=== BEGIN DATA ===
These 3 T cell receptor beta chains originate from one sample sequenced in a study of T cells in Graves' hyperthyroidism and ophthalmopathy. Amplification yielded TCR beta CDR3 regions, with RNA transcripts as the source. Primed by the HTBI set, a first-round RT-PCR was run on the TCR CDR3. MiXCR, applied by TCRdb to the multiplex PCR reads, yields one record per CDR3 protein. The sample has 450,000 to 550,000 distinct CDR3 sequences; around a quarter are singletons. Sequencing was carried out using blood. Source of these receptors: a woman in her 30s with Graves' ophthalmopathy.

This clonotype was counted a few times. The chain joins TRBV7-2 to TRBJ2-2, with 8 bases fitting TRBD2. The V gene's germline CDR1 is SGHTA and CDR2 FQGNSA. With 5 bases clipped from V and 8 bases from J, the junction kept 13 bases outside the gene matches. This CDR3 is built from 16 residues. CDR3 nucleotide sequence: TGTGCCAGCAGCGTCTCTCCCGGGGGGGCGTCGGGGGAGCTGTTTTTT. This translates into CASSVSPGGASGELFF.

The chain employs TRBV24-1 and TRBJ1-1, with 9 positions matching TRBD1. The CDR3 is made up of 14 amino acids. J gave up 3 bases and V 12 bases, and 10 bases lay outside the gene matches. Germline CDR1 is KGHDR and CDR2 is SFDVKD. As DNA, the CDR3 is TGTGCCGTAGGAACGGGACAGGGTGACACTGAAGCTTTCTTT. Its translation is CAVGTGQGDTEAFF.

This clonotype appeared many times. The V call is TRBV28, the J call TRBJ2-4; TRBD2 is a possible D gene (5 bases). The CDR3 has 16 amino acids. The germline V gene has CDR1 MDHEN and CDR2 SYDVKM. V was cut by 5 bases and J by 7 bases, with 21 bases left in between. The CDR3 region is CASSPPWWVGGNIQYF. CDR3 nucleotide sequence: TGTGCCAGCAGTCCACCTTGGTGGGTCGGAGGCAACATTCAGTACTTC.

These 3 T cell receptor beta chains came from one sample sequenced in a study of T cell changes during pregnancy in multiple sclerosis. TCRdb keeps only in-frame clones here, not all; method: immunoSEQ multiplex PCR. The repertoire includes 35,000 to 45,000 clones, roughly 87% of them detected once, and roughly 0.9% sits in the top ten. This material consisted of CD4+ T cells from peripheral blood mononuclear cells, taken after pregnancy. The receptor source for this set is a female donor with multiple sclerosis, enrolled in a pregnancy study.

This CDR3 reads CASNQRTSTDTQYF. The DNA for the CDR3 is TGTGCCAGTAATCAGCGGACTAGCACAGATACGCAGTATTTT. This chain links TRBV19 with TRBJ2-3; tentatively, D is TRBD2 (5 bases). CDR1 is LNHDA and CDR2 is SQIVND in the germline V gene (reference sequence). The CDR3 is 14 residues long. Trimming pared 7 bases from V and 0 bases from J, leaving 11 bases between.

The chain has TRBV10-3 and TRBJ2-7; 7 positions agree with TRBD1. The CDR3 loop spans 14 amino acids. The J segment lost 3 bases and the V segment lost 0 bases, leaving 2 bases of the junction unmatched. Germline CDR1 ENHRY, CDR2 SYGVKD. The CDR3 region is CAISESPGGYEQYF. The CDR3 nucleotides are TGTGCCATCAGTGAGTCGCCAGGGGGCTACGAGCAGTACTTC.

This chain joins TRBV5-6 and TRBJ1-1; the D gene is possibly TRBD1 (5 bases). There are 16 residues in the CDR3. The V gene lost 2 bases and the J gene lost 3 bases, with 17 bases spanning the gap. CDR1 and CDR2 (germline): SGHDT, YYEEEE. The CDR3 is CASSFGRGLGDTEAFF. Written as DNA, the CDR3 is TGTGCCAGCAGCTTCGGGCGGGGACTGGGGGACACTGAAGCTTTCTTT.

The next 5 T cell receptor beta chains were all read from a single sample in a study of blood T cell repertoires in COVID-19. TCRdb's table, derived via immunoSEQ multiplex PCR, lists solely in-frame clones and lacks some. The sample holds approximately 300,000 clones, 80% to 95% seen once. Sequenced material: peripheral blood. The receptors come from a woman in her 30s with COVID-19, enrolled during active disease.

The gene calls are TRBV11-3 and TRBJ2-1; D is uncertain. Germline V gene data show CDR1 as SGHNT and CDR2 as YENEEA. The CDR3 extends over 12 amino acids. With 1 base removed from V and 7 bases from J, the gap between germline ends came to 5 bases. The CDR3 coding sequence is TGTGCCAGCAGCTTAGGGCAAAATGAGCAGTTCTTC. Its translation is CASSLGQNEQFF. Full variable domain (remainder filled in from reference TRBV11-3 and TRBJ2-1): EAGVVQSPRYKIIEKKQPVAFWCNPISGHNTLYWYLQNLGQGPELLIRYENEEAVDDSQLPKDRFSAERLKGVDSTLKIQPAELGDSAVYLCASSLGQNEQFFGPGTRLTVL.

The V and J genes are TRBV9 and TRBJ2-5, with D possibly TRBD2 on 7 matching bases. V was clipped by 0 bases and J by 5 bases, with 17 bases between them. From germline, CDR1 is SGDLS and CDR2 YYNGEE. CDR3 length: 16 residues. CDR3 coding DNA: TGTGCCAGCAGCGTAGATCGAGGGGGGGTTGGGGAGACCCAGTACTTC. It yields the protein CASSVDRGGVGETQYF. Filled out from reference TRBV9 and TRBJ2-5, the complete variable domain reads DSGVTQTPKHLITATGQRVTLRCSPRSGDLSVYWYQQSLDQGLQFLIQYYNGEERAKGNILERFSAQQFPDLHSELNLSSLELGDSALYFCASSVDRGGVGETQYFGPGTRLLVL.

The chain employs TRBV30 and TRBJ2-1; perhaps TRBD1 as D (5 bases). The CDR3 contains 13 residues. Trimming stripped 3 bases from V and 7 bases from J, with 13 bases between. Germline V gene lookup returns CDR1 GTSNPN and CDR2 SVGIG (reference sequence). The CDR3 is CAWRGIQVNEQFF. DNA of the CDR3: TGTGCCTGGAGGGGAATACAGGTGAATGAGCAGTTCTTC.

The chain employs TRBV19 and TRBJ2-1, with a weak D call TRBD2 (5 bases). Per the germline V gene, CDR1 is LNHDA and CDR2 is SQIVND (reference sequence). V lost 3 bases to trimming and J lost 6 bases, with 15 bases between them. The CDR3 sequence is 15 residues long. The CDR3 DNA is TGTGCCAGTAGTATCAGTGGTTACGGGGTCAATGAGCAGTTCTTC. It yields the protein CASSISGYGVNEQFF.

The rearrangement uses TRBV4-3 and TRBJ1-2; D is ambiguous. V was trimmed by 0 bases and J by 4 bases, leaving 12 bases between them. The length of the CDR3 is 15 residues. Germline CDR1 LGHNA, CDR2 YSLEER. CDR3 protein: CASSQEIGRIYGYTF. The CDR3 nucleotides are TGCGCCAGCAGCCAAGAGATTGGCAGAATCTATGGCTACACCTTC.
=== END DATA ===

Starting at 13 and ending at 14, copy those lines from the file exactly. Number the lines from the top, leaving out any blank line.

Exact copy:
The chain employs TRBV19 and TRBJ2-1, with a weak D call TRBD2 (5 bases). Per the germline V gene, CDR1 is LNHDA and CDR2 is SQIVND (reference sequence). V lost 3 bases to trimming and J lost 6 bases, with 15 bases between them. The CDR3 sequence is 15 residues long. The CDR3 DNA is TGTGCCAGTAGTATCAGTGGTTACGGGGTCAATGAGCAGTTCTTC. It yields the protein CASSISGYGVNEQFF.

The rearrangement uses TRBV4-3 and TRBJ1-2; D is ambiguous. V was trimmed by 0 bases and J by 4 bases, leaving 12 bases between them. The length of the CDR3 is 15 residues. Germline CDR1 LGHNA, CDR2 YSLEER. CDR3 protein: CASSQEIGRIYGYTF. The CDR3 nucleotides are TGCGCCAGCAGCCAAGAGATTGGCAGAATCTATGGCTACACCTTC.